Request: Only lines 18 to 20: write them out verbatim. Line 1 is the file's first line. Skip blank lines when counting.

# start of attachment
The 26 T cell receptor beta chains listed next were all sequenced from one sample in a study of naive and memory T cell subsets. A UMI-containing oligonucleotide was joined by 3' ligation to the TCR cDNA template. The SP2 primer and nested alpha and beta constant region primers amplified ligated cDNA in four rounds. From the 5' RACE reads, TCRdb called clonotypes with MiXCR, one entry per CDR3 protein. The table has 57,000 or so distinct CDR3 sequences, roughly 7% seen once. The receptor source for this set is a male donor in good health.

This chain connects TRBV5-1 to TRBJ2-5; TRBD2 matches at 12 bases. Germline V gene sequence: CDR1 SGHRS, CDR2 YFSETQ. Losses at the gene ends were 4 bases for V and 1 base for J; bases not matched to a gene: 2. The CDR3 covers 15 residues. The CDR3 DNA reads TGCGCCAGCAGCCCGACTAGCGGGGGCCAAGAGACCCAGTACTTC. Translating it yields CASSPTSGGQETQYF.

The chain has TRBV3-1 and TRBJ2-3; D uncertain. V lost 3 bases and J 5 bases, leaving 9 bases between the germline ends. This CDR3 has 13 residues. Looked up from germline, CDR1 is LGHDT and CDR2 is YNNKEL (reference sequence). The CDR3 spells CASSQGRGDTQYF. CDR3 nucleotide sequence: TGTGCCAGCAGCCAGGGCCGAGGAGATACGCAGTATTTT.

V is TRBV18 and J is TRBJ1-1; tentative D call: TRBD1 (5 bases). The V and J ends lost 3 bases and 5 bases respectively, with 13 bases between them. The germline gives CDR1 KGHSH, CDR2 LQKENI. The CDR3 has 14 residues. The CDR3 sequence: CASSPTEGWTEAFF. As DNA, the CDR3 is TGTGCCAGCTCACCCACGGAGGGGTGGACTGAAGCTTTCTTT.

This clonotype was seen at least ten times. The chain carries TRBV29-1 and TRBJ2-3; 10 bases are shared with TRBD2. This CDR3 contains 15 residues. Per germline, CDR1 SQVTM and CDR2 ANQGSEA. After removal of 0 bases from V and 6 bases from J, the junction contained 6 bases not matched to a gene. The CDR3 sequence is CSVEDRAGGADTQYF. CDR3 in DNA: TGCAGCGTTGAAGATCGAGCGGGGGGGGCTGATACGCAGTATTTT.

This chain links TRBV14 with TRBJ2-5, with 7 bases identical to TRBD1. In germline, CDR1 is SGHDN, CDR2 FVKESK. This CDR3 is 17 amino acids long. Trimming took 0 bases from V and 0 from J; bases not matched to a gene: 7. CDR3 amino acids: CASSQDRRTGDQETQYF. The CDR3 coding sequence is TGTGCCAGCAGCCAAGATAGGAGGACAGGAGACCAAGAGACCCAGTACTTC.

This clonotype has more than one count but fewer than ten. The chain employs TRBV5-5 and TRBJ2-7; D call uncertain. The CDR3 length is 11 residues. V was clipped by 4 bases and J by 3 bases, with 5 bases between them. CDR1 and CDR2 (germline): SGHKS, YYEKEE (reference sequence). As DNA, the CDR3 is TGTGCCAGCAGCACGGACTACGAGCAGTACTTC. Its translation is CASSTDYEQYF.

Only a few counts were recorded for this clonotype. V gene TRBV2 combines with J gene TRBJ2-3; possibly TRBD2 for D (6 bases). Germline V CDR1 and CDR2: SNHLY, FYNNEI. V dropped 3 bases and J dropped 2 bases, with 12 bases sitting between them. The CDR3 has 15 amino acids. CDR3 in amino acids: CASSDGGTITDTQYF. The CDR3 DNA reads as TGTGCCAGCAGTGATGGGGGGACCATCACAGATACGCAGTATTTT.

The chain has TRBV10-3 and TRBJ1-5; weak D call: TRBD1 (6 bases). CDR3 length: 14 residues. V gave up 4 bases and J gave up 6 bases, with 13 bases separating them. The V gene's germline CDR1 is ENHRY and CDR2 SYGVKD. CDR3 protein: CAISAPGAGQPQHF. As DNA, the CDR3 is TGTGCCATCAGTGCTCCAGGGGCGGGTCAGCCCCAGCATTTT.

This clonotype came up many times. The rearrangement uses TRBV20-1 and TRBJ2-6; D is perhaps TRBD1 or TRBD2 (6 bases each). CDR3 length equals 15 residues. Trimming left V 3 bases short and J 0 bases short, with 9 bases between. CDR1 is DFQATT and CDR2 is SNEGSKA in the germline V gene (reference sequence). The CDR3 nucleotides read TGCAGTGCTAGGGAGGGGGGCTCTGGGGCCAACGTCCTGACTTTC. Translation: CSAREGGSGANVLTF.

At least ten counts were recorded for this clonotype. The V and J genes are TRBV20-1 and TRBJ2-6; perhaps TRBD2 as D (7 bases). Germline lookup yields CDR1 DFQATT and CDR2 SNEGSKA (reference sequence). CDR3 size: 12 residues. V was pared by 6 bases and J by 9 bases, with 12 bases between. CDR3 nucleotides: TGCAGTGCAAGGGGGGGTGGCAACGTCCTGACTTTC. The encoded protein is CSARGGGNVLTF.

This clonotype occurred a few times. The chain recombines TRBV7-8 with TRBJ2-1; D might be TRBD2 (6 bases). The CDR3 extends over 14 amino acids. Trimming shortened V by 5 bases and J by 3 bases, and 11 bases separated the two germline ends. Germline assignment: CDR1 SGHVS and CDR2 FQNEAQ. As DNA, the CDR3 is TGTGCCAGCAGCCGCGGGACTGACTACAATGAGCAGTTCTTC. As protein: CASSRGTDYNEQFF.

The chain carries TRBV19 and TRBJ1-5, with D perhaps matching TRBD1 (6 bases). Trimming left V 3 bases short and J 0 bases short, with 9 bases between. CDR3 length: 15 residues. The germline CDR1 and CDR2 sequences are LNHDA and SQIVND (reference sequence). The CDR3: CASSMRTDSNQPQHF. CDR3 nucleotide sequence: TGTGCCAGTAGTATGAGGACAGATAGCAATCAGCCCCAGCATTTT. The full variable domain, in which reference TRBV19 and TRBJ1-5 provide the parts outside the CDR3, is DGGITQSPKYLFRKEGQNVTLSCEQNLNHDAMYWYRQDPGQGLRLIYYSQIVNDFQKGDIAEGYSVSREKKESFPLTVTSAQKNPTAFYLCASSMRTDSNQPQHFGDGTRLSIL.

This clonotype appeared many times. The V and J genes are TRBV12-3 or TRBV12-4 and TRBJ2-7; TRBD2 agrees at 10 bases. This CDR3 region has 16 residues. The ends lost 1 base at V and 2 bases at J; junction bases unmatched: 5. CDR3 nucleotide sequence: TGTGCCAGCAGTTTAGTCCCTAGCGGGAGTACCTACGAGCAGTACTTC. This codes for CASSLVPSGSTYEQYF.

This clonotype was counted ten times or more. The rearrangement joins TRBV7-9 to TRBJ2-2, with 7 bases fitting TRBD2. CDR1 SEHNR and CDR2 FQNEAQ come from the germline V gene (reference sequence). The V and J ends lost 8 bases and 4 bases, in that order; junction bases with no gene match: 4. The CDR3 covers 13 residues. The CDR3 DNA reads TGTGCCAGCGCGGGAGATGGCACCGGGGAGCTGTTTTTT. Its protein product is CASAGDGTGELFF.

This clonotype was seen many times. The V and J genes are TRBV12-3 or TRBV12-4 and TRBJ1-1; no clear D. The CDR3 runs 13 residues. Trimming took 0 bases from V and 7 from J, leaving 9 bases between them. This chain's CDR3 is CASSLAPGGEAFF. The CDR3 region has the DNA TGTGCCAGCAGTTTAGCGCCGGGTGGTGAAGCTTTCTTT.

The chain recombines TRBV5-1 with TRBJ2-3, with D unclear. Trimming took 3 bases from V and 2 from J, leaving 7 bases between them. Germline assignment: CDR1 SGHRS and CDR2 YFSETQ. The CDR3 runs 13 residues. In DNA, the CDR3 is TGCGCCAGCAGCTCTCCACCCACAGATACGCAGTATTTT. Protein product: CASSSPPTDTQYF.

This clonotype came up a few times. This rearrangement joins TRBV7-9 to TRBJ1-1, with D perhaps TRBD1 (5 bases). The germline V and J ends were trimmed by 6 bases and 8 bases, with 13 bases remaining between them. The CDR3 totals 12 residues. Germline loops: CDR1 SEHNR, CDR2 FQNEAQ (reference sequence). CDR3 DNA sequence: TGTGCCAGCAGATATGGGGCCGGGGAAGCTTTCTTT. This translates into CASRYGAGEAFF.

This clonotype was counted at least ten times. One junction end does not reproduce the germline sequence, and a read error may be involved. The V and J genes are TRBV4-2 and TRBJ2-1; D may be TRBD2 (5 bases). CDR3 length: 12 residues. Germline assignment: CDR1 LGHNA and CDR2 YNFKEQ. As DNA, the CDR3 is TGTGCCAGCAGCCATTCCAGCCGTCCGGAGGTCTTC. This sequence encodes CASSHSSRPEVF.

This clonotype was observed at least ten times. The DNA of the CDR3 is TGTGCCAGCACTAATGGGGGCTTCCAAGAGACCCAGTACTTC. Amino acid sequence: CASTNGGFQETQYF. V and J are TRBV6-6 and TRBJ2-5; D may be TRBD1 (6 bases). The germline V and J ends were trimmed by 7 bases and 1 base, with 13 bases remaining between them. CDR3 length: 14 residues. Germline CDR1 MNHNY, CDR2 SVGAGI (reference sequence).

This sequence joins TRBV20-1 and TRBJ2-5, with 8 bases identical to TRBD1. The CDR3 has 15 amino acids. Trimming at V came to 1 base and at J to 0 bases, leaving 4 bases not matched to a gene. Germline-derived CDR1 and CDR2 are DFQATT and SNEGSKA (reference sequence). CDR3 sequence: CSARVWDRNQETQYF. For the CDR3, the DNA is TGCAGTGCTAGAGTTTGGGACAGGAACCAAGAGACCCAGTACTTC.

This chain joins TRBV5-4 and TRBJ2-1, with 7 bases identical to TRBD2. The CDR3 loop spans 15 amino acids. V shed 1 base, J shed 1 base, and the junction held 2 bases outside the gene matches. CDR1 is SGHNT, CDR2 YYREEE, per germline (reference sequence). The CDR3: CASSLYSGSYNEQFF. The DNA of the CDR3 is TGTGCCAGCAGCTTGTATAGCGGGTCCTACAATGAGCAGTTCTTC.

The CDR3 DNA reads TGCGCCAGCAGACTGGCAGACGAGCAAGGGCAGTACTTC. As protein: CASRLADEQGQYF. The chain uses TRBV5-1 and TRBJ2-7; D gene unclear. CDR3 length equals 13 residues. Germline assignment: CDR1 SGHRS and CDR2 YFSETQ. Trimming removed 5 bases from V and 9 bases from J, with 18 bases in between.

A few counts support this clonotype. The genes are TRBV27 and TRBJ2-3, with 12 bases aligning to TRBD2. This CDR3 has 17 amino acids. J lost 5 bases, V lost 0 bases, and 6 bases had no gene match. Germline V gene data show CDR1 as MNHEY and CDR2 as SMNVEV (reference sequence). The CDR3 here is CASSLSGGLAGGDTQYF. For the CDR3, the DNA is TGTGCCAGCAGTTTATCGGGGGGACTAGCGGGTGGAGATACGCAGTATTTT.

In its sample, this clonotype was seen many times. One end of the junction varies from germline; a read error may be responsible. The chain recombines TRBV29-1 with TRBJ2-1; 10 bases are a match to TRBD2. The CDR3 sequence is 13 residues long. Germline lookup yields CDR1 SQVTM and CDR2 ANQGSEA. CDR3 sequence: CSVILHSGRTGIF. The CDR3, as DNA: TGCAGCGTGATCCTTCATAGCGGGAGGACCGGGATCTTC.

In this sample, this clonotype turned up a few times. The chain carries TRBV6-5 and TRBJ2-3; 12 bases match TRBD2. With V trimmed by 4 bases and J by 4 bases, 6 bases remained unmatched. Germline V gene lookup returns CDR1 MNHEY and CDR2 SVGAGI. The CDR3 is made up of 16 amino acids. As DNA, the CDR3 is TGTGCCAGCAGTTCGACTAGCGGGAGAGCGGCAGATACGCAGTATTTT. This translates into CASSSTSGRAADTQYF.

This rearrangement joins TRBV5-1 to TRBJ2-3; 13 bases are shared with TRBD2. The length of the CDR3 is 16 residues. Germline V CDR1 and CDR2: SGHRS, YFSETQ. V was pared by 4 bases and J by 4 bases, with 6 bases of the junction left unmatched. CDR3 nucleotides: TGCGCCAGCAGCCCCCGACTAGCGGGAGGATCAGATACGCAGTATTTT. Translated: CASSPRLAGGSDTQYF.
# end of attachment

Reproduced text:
This clonotype came up a few times. This rearrangement joins TRBV7-9 to TRBJ1-1, with D perhaps TRBD1 (5 bases). The germline V and J ends were trimmed by 6 bases and 8 bases, with 13 bases remaining between them. The CDR3 totals 12 residues. Germline loops: CDR1 SEHNR, CDR2 FQNEAQ (reference sequence). CDR3 DNA sequence: TGTGCCAGCAGATATGGGGCCGGGGAAGCTTTCTTT. This translates into CASRYGAGEAFF.

This clonotype was counted at least ten times. One junction end does not reproduce the germline sequence, and a read error may be involved. The V and J genes are TRBV4-2 and TRBJ2-1; D may be TRBD2 (5 bases). CDR3 length: 12 residues. Germline assignment: CDR1 LGHNA and CDR2 YNFKEQ. As DNA, the CDR3 is TGTGCCAGCAGCCATTCCAGCCGTCCGGAGGTCTTC. This sequence encodes CASSHSSRPEVF.

This clonotype was observed at least ten times. The DNA of the CDR3 is TGTGCCAGCACTAATGGGGGCTTCCAAGAGACCCAGTACTTC. Amino acid sequence: CASTNGGFQETQYF. V and J are TRBV6-6 and TRBJ2-5; D may be TRBD1 (6 bases). The germline V and J ends were trimmed by 7 bases and 1 base, with 13 bases remaining between them. CDR3 length: 14 residues. Germline CDR1 MNHNY, CDR2 SVGAGI (reference sequence).